If Ray Lewis did indeed take a product containing a banned substance, surely he would have failed a drug test. Well actually, the reports are that he has passed all of his random drug tests. The problem with this as proof that Lewis is innocent is that while the NFL Players Association says they do test for IGF-1, it is not detectable in the current testing methods. This is akin to saying, “sure it is banned but if you do use it there is no way for us to catch you. “
(Quick side note here: I am not a professional athlete and I am sure that drug testing policies are very stringent in most of our major sports — when I say most I am excluding boxing — but the tests are flawed. Personally, I know several people who have used urine that was not theirs to pass drug tests. For example, when I was in college I had a teammate who needed clean urine. One of our friends pissed in a cup in a student common area bathroom and my friend, who shall not be named, used it to pass a drug test performed by our athletic department. If a 20-year old college kid can cheat a drug test, surely pro athletes can find a loop if there is one. Lance Armstrong certainly did.)
While you are entitled to your own opinion about Ray Lewis — and in America it is “innocent until proven guilty,” — it’s also fair to question the merits of Mr. Ross’ claims. Case in point — in my mind at least — is that Mitch Ross reportedly used to be a male stripper. Usually I don’t like to pass judgment on someone’s character based on something like this — and sure every now and then a male stripper grows up to become Channing Tatum — but in this case I think it is a relevant point. This tidbit coupled with the fact that this guy is one of S.W.A.T.S.’s clients, who is giving them a positive testimonial, gives credence to the idea that S.W.A.T.S. and co-owner Mitch Ross are sketchy at best.
There is also the report from a few years ago linking former Raiders head coach, Hue Jackson, to Ross. This relationship was said to have started while he was an assistant with the Baltimore Ravens.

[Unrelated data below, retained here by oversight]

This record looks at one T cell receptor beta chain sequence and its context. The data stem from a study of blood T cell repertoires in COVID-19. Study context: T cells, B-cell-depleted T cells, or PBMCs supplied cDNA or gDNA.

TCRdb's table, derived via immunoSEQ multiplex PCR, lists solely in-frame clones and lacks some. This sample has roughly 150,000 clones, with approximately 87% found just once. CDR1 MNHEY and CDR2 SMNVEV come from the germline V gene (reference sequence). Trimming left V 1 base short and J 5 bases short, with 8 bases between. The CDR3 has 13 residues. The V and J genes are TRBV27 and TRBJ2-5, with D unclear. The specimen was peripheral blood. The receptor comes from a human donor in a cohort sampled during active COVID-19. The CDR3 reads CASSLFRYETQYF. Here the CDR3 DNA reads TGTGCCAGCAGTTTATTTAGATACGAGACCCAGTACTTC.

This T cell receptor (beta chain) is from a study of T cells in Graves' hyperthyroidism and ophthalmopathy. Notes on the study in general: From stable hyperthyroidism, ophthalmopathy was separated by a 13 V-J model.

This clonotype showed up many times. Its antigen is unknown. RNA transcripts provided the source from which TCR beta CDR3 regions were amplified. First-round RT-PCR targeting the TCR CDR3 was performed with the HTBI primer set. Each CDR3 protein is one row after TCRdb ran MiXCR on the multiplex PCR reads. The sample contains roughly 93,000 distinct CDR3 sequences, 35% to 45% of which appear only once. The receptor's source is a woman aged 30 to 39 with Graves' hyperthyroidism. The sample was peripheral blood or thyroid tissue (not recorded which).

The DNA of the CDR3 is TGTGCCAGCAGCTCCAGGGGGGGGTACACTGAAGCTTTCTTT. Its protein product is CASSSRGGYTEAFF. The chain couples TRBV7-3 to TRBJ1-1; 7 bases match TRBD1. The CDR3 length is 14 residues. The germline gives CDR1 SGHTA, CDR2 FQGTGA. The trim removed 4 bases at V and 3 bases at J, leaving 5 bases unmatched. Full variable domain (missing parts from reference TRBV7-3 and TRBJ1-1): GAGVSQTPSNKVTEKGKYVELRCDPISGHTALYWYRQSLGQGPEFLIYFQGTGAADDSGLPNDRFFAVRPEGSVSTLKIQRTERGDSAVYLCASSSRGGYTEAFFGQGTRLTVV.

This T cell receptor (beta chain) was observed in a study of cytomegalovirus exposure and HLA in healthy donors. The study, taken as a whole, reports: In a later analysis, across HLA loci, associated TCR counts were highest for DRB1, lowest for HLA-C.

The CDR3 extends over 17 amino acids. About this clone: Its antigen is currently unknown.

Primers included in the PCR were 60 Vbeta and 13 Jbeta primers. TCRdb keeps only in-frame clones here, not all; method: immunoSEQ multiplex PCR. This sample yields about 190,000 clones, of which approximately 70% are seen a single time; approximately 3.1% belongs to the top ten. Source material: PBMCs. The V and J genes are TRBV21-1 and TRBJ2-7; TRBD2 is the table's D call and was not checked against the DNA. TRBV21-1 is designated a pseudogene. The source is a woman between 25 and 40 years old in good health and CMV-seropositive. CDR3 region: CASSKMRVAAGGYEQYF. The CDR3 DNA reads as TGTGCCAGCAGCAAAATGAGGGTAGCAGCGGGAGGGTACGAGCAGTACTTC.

S.W.A.T.S. owner Mitch Ross told ThePostGame.com he met Jackson at the NFL Combine in 2008 and forged a relationship. Ross said he supplied Jackson with free products, which he said were then distributed to players – including Ravens All-Pro linebacker Ray Lewis. Ross also said he gave the spray to Cincinnati Bengals safety Roy Williams and two assistant NFL coaches, Anthony Lynn of the New York Jets and Jay Hayes of the Bengals.
This previous report certainly gives Mitch Ross’s current claims some credibility.
As stated previously after reviewing the facts, at least the ones we currently have, you are entitled to form your own opinion on what actually happened. Personally, I am in the camp that believes he sprayed some deer-antler extract under his tongue. In my mind, the sheer brilliance of Ray Lewis doing this (if he did) is that the NFL can’t punish him; he’s retiring after this year! Well played Mr. Lewis, well played.
Upon further review though, this is the biggest question of Ray Lewis’s career and we are all going to have to wait and see how this bizarre story plays out. My guess is he ends up on a two-part interview with Oprah.
Wait nevermind, an athlete taking PEDs? The outrage that one of the all-time greats, an icon of his sport, is associated with taking a banned substance; we’ve never heard this exposition before. Come on this doesn’t even come close to the mystery of what happened to Lewis’ white suit that fateful New Year’s Eve in 2000. Maybe the NFL can just brainwash everyone into forgetting this happened as well.